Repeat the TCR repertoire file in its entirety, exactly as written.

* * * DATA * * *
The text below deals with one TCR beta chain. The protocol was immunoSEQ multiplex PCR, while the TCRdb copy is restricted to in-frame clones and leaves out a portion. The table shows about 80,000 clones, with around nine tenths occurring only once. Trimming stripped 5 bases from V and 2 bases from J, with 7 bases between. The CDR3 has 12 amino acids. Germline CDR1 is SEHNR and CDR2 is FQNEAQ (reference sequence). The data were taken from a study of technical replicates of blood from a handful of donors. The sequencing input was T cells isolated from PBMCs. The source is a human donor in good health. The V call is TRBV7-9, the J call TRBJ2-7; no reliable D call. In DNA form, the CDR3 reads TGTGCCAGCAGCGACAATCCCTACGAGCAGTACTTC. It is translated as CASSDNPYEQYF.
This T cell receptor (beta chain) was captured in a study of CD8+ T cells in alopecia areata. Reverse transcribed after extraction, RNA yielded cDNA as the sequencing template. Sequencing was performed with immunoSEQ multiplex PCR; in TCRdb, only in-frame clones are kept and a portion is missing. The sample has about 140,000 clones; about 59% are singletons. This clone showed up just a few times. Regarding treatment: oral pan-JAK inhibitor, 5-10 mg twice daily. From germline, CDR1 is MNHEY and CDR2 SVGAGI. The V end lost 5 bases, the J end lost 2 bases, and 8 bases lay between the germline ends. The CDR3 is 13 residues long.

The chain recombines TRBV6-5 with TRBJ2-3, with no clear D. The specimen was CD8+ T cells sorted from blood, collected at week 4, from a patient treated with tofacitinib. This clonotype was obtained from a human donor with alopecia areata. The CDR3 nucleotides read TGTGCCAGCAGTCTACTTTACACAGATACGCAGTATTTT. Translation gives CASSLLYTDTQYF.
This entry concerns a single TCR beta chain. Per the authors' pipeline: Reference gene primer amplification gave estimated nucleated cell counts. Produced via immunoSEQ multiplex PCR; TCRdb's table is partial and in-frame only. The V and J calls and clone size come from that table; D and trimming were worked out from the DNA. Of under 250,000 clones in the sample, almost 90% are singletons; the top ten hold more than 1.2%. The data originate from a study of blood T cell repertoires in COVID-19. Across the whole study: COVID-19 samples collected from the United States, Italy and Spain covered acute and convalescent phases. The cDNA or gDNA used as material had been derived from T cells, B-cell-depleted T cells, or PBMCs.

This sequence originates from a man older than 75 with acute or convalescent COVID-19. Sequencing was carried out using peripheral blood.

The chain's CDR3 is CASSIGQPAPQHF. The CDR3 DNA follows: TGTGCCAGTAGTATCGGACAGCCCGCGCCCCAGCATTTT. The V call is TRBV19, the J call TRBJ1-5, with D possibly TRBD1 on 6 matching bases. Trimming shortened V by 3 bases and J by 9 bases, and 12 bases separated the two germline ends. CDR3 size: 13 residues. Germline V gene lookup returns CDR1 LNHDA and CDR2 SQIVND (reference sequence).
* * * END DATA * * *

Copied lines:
The text below deals with one TCR beta chain. The protocol was immunoSEQ multiplex PCR, while the TCRdb copy is restricted to in-frame clones and leaves out a portion. The table shows about 80,000 clones, with around nine tenths occurring only once. Trimming stripped 5 bases from V and 2 bases from J, with 7 bases between. The CDR3 has 12 amino acids. Germline CDR1 is SEHNR and CDR2 is FQNEAQ (reference sequence). The data were taken from a study of technical replicates of blood from a handful of donors. The sequencing input was T cells isolated from PBMCs. The source is a human donor in good health. The V call is TRBV7-9, the J call TRBJ2-7; no reliable D call. In DNA form, the CDR3 reads TGTGCCAGCAGCGACAATCCCTACGAGCAGTACTTC. It is translated as CASSDNPYEQYF.
This T cell receptor (beta chain) was captured in a study of CD8+ T cells in alopecia areata. Reverse transcribed after extraction, RNA yielded cDNA as the sequencing template. Sequencing was performed with immunoSEQ multiplex PCR; in TCRdb, only in-frame clones are kept and a portion is missing. The sample has about 140,000 clones; about 59% are singletons. This clone showed up just a few times. Regarding treatment: oral pan-JAK inhibitor, 5-10 mg twice daily. From germline, CDR1 is MNHEY and CDR2 SVGAGI. The V end lost 5 bases, the J end lost 2 bases, and 8 bases lay between the germline ends. The CDR3 is 13 residues long.

The chain recombines TRBV6-5 with TRBJ2-3, with no clear D. The specimen was CD8+ T cells sorted from blood, collected at week 4, from a patient treated with tofacitinib. This clonotype was obtained from a human donor with alopecia areata. The CDR3 nucleotides read TGTGCCAGCAGTCTACTTTACACAGATACGCAGTATTTT. Translation gives CASSLLYTDTQYF.
This entry concerns a single TCR beta chain. Per the authors' pipeline: Reference gene primer amplification gave estimated nucleated cell counts. Produced via immunoSEQ multiplex PCR; TCRdb's table is partial and in-frame only. The V and J calls and clone size come from that table; D and trimming were worked out from the DNA. Of under 250,000 clones in the sample, almost 90% are singletons; the top ten hold more than 1.2%. The data originate from a study of blood T cell repertoires in COVID-19. Across the whole study: COVID-19 samples collected from the United States, Italy and Spain covered acute and convalescent phases. The cDNA or gDNA used as material had been derived from T cells, B-cell-depleted T cells, or PBMCs.

This sequence originates from a man older than 75 with acute or convalescent COVID-19. Sequencing was carried out using peripheral blood.

The chain's CDR3 is CASSIGQPAPQHF. The CDR3 DNA follows: TGTGCCAGTAGTATCGGACAGCCCGCGCCCCAGCATTTT. The V call is TRBV19, the J call TRBJ1-5, with D possibly TRBD1 on 6 matching bases. Trimming shortened V by 3 bases and J by 9 bases, and 12 bases separated the two germline ends. CDR3 size: 13 residues. Germline V gene lookup returns CDR1 LNHDA and CDR2 SQIVND (reference sequence).